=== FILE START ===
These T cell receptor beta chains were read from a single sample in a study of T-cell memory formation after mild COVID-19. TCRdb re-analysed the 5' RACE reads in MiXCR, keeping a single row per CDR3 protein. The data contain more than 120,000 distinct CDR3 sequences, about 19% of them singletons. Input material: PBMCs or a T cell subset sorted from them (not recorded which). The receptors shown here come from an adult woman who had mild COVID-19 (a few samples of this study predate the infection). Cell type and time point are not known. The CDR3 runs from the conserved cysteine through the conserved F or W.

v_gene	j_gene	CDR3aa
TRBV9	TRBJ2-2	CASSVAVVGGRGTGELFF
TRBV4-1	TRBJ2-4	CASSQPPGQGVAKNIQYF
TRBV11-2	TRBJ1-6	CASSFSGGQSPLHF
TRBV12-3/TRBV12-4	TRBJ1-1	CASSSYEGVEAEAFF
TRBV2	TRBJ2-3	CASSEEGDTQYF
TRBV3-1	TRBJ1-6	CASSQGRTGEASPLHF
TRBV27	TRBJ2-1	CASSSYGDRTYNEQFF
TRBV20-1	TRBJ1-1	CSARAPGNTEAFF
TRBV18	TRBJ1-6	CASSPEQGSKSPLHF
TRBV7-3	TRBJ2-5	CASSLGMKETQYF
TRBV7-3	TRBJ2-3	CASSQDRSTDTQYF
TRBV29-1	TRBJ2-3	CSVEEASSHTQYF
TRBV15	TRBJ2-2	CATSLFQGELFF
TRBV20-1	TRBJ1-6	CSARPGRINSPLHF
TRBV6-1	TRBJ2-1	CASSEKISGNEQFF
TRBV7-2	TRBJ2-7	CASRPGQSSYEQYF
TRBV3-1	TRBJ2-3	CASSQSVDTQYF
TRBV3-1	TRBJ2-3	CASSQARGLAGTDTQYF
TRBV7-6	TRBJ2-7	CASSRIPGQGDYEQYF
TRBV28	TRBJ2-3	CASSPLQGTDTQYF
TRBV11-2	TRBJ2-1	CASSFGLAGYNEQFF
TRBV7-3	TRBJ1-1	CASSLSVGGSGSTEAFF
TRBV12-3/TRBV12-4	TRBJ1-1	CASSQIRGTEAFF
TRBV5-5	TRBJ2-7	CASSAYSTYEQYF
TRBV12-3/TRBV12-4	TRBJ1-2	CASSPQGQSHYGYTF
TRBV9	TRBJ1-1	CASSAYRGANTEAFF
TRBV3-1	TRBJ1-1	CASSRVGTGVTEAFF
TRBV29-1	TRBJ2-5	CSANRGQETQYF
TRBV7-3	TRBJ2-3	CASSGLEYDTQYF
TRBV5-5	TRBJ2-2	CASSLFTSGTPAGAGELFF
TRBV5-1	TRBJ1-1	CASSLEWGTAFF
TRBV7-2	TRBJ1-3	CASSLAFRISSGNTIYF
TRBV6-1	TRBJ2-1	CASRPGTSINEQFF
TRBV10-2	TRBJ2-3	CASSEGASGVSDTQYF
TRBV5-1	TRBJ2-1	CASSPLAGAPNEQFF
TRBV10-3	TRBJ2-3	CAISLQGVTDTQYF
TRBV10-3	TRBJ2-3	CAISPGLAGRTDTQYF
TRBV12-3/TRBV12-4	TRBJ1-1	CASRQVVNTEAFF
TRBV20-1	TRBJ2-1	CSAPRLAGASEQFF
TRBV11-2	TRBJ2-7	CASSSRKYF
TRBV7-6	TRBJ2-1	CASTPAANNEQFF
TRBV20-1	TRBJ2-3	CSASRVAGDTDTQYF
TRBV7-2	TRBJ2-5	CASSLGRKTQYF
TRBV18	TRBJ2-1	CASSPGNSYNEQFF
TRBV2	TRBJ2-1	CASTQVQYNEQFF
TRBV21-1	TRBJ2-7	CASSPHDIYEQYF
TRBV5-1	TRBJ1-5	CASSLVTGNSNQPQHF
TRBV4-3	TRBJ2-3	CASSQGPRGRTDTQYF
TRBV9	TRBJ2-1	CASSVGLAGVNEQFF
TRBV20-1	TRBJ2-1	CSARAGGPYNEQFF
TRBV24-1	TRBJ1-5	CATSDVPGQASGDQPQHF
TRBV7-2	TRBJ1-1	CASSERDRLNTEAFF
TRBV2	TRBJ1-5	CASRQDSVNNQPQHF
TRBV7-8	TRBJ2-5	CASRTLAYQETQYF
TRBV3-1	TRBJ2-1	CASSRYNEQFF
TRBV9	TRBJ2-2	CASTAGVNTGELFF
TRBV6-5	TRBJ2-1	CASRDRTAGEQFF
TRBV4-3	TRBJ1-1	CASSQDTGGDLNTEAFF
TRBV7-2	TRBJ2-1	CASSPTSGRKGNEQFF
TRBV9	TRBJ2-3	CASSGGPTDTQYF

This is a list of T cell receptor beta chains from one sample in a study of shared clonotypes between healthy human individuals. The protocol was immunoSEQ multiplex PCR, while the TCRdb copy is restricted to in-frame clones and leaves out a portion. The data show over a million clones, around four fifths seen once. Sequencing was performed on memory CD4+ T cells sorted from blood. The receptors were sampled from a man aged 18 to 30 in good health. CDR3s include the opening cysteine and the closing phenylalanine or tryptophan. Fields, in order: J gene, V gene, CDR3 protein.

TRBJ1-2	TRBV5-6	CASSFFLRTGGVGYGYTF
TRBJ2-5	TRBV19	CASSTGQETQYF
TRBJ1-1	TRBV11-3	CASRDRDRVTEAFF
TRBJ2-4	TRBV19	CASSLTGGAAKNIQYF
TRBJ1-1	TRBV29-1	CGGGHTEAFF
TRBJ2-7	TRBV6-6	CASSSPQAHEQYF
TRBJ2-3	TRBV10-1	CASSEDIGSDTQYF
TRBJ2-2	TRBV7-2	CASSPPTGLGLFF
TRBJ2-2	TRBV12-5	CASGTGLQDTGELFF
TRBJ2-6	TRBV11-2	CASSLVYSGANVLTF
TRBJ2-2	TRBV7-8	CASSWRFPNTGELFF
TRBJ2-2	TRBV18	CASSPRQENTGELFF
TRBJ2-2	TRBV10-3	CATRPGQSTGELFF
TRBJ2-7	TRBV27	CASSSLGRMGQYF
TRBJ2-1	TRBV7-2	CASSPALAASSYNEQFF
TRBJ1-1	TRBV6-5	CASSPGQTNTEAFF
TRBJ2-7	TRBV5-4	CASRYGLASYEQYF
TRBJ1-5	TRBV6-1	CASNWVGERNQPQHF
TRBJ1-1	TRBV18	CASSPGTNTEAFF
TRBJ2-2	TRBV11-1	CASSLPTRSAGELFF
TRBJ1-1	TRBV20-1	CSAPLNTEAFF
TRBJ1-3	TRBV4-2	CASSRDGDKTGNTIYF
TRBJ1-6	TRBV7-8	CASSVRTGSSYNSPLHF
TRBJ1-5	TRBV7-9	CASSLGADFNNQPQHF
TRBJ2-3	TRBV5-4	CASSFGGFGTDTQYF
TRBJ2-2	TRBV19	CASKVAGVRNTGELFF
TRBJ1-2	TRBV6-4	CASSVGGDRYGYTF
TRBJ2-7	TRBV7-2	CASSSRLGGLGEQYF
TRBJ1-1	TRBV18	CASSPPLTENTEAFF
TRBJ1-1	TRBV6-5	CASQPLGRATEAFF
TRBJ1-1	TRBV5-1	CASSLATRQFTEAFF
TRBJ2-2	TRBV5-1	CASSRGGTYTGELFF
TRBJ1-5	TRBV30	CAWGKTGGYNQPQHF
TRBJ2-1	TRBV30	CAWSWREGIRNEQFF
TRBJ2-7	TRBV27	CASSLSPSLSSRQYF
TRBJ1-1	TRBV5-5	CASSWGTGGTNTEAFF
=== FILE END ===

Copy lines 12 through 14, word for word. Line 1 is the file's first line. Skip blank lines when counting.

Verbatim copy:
TRBV7-3	TRBJ2-5	CASSLGMKETQYF
TRBV7-3	TRBJ2-3	CASSQDRSTDTQYF
TRBV29-1	TRBJ2-3	CSVEEASSHTQYF